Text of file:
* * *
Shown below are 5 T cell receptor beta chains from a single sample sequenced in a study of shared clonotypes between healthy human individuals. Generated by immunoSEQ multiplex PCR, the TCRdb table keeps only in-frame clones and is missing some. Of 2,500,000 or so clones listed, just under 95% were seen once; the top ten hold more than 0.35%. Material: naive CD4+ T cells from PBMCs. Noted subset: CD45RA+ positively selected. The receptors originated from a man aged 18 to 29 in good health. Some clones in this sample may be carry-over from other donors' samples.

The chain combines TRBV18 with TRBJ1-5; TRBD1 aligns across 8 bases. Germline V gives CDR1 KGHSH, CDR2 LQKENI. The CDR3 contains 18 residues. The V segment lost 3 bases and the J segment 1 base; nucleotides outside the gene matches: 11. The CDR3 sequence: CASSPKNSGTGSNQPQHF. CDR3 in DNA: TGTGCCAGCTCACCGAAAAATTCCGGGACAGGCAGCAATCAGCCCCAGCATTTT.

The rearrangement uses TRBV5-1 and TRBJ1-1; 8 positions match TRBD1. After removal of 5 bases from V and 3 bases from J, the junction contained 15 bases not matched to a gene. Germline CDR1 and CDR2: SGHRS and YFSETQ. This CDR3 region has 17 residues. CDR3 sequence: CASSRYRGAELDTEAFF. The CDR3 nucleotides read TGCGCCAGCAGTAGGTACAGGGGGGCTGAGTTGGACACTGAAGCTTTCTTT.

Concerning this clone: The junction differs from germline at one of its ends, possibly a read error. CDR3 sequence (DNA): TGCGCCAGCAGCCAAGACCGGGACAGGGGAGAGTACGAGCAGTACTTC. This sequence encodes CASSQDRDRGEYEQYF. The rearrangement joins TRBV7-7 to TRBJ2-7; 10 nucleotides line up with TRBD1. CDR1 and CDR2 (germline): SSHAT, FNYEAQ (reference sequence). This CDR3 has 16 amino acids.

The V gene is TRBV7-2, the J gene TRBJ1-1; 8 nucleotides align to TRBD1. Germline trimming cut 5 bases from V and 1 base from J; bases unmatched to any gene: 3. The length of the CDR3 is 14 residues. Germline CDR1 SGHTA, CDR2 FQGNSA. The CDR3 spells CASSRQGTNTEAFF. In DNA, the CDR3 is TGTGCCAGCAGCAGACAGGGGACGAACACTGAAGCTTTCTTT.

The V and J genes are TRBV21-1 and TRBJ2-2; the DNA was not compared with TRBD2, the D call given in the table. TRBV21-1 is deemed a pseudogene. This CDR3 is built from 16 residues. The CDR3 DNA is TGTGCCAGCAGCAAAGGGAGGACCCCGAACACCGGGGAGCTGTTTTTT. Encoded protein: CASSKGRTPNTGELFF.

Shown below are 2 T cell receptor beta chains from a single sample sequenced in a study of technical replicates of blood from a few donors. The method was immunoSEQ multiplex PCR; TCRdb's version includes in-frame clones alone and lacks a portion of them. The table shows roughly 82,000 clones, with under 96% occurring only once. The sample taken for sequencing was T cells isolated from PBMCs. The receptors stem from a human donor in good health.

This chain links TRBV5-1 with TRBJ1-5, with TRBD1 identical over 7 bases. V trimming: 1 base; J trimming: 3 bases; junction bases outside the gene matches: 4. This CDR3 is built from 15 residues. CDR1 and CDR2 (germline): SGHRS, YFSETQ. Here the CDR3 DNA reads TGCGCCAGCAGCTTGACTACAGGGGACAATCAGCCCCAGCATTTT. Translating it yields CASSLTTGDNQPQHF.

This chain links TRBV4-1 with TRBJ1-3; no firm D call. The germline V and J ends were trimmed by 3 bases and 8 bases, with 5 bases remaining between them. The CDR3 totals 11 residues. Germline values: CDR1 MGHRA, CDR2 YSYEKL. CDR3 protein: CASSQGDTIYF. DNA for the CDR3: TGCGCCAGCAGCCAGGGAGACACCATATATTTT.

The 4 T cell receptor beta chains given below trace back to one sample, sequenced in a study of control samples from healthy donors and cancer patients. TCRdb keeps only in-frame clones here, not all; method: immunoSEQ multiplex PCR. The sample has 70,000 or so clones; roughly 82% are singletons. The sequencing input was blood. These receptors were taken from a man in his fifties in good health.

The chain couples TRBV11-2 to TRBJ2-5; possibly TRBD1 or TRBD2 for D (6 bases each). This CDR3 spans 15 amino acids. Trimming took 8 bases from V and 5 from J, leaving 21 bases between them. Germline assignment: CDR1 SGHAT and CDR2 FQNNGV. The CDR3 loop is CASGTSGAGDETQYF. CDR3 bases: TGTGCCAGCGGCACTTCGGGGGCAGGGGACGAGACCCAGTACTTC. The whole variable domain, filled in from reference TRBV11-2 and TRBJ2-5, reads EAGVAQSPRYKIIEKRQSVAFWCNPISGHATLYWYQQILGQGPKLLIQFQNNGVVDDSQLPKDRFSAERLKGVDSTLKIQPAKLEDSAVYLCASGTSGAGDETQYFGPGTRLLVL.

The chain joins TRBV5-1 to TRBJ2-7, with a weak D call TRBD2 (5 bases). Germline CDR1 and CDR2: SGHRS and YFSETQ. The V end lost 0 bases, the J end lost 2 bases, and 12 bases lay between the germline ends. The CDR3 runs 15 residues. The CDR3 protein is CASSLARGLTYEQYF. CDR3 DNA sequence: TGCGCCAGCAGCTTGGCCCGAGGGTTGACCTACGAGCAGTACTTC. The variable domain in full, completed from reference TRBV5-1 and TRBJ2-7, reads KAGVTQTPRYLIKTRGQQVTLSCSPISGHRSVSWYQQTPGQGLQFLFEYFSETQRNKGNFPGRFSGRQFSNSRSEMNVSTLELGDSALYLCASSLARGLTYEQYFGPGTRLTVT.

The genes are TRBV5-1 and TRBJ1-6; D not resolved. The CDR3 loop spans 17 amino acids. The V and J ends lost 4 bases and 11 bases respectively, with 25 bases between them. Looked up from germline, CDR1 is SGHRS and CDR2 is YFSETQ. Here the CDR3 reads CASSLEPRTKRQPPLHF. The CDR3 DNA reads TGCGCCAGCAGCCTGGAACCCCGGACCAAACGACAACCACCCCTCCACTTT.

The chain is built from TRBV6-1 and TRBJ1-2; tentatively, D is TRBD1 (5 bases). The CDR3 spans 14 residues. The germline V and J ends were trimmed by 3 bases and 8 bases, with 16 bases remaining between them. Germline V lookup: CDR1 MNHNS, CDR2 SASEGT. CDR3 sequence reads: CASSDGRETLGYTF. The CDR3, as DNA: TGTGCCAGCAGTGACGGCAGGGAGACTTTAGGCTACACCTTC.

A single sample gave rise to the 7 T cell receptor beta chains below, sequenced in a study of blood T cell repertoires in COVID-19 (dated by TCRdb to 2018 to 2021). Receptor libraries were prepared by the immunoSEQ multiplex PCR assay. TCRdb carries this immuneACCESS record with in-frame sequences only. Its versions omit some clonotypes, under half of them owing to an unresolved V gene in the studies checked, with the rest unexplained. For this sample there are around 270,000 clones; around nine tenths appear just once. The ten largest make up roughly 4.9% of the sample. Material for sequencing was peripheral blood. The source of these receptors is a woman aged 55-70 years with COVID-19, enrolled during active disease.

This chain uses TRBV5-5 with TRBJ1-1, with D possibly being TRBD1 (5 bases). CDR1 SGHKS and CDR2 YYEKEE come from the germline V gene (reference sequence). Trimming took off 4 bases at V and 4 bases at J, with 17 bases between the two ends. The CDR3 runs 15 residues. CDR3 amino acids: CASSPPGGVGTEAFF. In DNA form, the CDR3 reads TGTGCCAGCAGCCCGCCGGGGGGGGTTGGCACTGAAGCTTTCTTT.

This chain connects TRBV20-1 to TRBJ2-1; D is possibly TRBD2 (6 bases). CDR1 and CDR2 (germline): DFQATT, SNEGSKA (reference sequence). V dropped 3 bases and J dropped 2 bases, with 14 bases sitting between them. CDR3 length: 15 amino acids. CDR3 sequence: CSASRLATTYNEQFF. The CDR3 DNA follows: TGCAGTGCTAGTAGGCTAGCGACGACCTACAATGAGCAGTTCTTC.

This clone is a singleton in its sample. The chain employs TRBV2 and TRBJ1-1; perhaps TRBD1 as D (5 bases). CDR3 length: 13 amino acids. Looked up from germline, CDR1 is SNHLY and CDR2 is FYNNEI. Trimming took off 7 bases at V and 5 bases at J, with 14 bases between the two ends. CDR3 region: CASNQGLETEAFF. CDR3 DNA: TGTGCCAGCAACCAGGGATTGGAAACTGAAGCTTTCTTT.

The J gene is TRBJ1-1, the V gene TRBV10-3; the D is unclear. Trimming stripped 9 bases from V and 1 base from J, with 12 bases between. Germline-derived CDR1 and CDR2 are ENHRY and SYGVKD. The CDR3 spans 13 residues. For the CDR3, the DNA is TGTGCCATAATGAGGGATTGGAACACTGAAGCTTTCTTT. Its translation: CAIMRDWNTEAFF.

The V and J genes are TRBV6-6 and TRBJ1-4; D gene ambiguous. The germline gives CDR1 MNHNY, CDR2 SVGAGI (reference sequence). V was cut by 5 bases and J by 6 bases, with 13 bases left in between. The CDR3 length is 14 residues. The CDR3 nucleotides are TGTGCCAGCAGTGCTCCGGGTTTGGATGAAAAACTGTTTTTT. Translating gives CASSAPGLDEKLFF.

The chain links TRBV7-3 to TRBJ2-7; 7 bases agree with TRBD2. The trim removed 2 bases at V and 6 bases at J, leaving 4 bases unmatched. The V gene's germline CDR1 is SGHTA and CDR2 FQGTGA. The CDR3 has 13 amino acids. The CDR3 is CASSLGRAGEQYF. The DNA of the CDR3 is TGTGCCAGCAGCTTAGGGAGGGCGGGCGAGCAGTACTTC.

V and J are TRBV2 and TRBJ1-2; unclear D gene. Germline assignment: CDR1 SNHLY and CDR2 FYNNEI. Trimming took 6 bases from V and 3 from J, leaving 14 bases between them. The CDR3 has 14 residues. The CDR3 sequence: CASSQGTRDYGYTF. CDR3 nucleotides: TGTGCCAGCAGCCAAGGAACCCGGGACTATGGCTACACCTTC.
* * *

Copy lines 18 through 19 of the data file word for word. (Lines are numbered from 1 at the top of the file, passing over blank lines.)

This clone is a singleton in its sample. The chain employs TRBV2 and TRBJ1-1; perhaps TRBD1 as D (5 bases). CDR3 length: 13 amino acids. Looked up from germline, CDR1 is SNHLY and CDR2 is FYNNEI. Trimming took off 7 bases at V and 5 bases at J, with 14 bases between the two ends. CDR3 region: CASNQGLETEAFF. CDR3 DNA: TGTGCCAGCAACCAGGGATTGGAAACTGAAGCTTTCTTT.

The J gene is TRBJ1-1, the V gene TRBV10-3; the D is unclear. Trimming stripped 9 bases from V and 1 base from J, with 12 bases between. Germline-derived CDR1 and CDR2 are ENHRY and SYGVKD. The CDR3 spans 13 residues. For the CDR3, the DNA is TGTGCCATAATGAGGGATTGGAACACTGAAGCTTTCTTT. Its translation: CAIMRDWNTEAFF.